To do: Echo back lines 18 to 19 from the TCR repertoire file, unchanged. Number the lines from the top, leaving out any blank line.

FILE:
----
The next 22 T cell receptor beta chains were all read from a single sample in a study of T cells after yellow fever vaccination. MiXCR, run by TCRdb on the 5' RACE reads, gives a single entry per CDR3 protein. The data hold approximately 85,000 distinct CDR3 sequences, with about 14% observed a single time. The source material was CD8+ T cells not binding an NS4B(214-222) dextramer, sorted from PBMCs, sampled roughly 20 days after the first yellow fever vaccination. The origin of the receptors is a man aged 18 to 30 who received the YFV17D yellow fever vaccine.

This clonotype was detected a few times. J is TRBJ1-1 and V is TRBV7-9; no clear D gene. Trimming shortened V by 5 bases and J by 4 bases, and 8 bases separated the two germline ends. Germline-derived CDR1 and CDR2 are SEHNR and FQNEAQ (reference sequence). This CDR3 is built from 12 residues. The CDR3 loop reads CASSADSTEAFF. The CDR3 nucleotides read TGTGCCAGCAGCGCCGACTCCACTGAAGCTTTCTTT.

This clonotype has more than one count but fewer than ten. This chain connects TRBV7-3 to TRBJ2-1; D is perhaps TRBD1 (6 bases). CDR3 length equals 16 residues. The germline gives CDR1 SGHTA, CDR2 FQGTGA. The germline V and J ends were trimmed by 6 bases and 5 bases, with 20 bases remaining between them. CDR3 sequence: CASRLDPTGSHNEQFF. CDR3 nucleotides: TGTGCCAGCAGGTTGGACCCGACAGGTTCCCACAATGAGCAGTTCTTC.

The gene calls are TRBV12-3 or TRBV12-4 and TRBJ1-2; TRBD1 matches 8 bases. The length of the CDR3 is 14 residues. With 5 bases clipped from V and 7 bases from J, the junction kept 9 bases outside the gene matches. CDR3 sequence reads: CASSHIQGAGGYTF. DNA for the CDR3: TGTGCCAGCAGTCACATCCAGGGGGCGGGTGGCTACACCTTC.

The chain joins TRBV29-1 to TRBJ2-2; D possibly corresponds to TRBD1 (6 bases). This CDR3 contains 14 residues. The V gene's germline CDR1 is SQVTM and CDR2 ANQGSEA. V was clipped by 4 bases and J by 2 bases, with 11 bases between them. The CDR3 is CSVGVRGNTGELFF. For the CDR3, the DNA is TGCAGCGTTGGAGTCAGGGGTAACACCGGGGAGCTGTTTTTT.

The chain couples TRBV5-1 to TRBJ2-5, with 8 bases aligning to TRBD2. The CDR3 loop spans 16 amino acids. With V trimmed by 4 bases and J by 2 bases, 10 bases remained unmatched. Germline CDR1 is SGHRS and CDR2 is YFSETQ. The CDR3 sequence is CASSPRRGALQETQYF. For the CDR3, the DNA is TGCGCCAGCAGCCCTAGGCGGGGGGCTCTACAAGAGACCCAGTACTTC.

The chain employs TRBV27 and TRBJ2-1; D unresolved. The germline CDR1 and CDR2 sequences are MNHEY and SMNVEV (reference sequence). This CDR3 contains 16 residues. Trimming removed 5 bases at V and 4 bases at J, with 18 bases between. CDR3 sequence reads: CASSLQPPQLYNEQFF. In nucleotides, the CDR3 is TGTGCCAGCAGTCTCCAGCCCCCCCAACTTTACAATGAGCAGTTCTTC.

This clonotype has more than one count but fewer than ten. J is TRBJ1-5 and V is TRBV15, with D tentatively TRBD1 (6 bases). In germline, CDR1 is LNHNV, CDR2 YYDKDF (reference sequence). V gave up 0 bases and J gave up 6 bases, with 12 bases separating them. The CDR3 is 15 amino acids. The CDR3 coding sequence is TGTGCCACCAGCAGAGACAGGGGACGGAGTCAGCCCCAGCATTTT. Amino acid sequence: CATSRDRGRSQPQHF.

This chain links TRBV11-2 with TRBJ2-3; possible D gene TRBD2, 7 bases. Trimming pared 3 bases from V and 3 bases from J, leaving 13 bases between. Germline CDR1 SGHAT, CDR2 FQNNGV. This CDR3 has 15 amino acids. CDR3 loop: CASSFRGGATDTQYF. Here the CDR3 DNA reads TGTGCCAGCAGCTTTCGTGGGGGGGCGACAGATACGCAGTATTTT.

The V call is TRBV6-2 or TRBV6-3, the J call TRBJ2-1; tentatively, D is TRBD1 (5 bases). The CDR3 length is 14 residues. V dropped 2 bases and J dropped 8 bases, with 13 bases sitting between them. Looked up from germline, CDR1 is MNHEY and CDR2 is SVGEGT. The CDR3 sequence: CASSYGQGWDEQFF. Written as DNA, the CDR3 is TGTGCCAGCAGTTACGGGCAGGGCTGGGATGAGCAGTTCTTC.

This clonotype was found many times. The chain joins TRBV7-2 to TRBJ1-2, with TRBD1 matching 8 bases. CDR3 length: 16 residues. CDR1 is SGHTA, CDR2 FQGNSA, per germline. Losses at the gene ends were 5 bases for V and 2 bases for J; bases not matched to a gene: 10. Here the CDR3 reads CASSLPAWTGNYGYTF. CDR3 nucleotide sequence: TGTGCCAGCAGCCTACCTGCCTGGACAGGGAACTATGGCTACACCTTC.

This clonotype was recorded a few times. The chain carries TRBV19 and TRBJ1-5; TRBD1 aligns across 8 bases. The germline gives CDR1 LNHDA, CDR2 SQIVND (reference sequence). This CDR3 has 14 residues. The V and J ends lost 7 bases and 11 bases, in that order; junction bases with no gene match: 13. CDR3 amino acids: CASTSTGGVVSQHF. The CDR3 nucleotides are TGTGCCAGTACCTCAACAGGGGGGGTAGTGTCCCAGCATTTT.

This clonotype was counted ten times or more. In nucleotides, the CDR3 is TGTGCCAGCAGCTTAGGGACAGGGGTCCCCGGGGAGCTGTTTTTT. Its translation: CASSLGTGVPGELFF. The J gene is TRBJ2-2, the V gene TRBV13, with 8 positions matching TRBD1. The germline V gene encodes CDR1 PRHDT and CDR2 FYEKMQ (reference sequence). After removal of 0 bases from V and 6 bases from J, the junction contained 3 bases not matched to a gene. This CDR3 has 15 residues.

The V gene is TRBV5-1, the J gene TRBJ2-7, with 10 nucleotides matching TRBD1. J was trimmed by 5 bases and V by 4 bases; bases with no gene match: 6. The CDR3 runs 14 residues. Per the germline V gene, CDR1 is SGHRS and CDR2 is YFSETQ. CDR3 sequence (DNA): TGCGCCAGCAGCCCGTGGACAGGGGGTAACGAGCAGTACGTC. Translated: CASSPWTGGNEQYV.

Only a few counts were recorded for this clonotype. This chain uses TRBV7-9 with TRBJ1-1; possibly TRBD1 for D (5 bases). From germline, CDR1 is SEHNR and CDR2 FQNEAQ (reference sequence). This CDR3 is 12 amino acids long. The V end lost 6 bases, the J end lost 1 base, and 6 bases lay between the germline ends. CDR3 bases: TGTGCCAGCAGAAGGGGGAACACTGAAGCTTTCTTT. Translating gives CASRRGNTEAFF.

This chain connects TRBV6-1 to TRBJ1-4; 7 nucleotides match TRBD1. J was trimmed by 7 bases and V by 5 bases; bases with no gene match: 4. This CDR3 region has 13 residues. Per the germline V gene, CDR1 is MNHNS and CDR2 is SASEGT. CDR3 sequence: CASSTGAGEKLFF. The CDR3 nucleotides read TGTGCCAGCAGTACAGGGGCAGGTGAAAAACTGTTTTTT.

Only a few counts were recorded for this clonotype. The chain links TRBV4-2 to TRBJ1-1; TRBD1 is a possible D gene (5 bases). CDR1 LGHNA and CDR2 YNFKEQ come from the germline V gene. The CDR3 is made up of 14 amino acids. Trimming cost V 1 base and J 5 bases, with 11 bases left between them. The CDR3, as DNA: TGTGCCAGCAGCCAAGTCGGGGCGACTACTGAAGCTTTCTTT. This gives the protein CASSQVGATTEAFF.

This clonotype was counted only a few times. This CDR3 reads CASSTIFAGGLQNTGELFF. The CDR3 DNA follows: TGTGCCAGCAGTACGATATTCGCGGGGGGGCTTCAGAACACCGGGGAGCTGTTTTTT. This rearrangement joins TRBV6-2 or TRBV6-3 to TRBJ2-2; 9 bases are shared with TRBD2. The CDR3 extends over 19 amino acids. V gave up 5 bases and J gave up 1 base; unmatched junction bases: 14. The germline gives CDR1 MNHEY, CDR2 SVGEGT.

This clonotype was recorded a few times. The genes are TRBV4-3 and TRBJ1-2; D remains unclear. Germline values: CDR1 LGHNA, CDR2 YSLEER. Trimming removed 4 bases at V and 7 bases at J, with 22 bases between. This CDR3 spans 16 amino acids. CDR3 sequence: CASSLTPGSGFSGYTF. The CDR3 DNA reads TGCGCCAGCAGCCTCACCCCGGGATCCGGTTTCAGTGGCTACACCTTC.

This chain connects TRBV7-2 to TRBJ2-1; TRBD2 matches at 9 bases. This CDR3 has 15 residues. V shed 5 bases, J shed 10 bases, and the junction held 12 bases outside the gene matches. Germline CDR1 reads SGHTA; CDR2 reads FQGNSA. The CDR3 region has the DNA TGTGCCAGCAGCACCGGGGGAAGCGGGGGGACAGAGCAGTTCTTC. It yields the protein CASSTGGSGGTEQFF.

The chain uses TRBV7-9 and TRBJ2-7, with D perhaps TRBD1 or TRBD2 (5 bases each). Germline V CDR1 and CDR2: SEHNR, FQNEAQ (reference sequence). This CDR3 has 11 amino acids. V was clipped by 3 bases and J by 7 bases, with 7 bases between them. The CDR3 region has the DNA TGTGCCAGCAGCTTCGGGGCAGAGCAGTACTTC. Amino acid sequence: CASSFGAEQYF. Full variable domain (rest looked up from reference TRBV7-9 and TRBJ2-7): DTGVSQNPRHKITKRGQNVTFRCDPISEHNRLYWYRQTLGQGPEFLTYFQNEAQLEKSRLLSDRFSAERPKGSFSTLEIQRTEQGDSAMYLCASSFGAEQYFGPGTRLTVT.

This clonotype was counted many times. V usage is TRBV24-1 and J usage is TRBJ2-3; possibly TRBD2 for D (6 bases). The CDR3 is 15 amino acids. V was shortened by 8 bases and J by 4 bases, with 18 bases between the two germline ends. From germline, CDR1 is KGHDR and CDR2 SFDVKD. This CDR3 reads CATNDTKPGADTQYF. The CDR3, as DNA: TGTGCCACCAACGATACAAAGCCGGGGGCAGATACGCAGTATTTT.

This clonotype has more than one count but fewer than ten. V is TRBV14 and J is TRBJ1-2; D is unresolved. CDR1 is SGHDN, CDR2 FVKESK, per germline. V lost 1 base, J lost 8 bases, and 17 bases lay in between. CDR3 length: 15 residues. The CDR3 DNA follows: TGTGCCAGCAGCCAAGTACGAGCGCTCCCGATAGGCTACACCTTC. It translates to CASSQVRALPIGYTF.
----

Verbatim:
This clonotype was counted only a few times. This CDR3 reads CASSTIFAGGLQNTGELFF. The CDR3 DNA follows: TGTGCCAGCAGTACGATATTCGCGGGGGGGCTTCAGAACACCGGGGAGCTGTTTTTT. This rearrangement joins TRBV6-2 or TRBV6-3 to TRBJ2-2; 9 bases are shared with TRBD2. The CDR3 extends over 19 amino acids. V gave up 5 bases and J gave up 1 base; unmatched junction bases: 14. The germline gives CDR1 MNHEY, CDR2 SVGEGT.

This clonotype was recorded a few times. The genes are TRBV4-3 and TRBJ1-2; D remains unclear. Germline values: CDR1 LGHNA, CDR2 YSLEER. Trimming removed 4 bases at V and 7 bases at J, with 22 bases between. This CDR3 spans 16 amino acids. CDR3 sequence: CASSLTPGSGFSGYTF. The CDR3 DNA reads TGCGCCAGCAGCCTCACCCCGGGATCCGGTTTCAGTGGCTACACCTTC.